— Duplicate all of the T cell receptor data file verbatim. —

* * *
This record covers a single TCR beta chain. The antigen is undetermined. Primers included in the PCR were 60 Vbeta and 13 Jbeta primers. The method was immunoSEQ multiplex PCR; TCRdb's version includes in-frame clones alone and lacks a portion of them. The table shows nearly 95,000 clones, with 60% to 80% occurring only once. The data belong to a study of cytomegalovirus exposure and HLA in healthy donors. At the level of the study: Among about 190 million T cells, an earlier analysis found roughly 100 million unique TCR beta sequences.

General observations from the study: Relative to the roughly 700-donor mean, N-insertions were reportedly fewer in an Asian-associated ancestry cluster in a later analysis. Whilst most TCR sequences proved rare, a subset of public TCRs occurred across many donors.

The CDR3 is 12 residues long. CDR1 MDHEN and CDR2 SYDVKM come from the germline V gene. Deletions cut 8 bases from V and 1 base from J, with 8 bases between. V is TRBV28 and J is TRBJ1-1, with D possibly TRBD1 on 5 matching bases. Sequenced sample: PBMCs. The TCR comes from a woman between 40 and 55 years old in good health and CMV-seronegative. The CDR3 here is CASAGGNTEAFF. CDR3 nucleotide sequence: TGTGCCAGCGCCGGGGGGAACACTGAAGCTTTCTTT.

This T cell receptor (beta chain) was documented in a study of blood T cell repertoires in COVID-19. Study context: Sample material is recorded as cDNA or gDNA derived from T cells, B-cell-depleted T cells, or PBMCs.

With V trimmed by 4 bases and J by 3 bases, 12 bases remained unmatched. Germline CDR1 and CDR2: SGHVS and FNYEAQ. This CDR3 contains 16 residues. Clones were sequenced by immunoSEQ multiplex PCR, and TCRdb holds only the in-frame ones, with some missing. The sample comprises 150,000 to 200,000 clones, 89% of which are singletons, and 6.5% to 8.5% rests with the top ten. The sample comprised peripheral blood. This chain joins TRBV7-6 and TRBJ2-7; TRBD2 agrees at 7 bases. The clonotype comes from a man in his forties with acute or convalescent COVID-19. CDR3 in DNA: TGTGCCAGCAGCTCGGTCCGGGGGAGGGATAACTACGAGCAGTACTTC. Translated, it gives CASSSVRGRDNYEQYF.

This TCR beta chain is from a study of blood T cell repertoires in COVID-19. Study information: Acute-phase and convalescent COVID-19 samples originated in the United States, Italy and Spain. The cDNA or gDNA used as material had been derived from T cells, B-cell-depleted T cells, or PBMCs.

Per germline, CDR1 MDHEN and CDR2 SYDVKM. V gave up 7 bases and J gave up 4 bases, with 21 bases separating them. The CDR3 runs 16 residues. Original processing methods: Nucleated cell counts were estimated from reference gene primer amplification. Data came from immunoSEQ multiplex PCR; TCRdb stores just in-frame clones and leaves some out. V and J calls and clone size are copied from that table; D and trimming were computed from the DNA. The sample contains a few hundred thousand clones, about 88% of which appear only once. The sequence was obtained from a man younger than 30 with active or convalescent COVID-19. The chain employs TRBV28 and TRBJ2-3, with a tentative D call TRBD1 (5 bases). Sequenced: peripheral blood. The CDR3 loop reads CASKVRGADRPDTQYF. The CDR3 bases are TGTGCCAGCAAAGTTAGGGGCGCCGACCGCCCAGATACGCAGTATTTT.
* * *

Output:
This record covers a single TCR beta chain. The antigen is undetermined. Primers included in the PCR were 60 Vbeta and 13 Jbeta primers. The method was immunoSEQ multiplex PCR; TCRdb's version includes in-frame clones alone and lacks a portion of them. The table shows nearly 95,000 clones, with 60% to 80% occurring only once. The data belong to a study of cytomegalovirus exposure and HLA in healthy donors. At the level of the study: Among about 190 million T cells, an earlier analysis found roughly 100 million unique TCR beta sequences.

General observations from the study: Relative to the roughly 700-donor mean, N-insertions were reportedly fewer in an Asian-associated ancestry cluster in a later analysis. Whilst most TCR sequences proved rare, a subset of public TCRs occurred across many donors.

The CDR3 is 12 residues long. CDR1 MDHEN and CDR2 SYDVKM come from the germline V gene. Deletions cut 8 bases from V and 1 base from J, with 8 bases between. V is TRBV28 and J is TRBJ1-1, with D possibly TRBD1 on 5 matching bases. Sequenced sample: PBMCs. The TCR comes from a woman between 40 and 55 years old in good health and CMV-seronegative. The CDR3 here is CASAGGNTEAFF. CDR3 nucleotide sequence: TGTGCCAGCGCCGGGGGGAACACTGAAGCTTTCTTT.

This T cell receptor (beta chain) was documented in a study of blood T cell repertoires in COVID-19. Study context: Sample material is recorded as cDNA or gDNA derived from T cells, B-cell-depleted T cells, or PBMCs.

With V trimmed by 4 bases and J by 3 bases, 12 bases remained unmatched. Germline CDR1 and CDR2: SGHVS and FNYEAQ. This CDR3 contains 16 residues. Clones were sequenced by immunoSEQ multiplex PCR, and TCRdb holds only the in-frame ones, with some missing. The sample comprises 150,000 to 200,000 clones, 89% of which are singletons, and 6.5% to 8.5% rests with the top ten. The sample comprised peripheral blood. This chain joins TRBV7-6 and TRBJ2-7; TRBD2 agrees at 7 bases. The clonotype comes from a man in his forties with acute or convalescent COVID-19. CDR3 in DNA: TGTGCCAGCAGCTCGGTCCGGGGGAGGGATAACTACGAGCAGTACTTC. Translated, it gives CASSSVRGRDNYEQYF.

This TCR beta chain is from a study of blood T cell repertoires in COVID-19. Study information: Acute-phase and convalescent COVID-19 samples originated in the United States, Italy and Spain. The cDNA or gDNA used as material had been derived from T cells, B-cell-depleted T cells, or PBMCs.

Per germline, CDR1 MDHEN and CDR2 SYDVKM. V gave up 7 bases and J gave up 4 bases, with 21 bases separating them. The CDR3 runs 16 residues. Original processing methods: Nucleated cell counts were estimated from reference gene primer amplification. Data came from immunoSEQ multiplex PCR; TCRdb stores just in-frame clones and leaves some out. V and J calls and clone size are copied from that table; D and trimming were computed from the DNA. The sample contains a few hundred thousand clones, about 88% of which appear only once. The sequence was obtained from a man younger than 30 with active or convalescent COVID-19. The chain employs TRBV28 and TRBJ2-3, with a tentative D call TRBD1 (5 bases). Sequenced: peripheral blood. The CDR3 loop reads CASKVRGADRPDTQYF. The CDR3 bases are TGTGCCAGCAAAGTTAGGGGCGCCGACCGCCCAGATACGCAGTATTTT.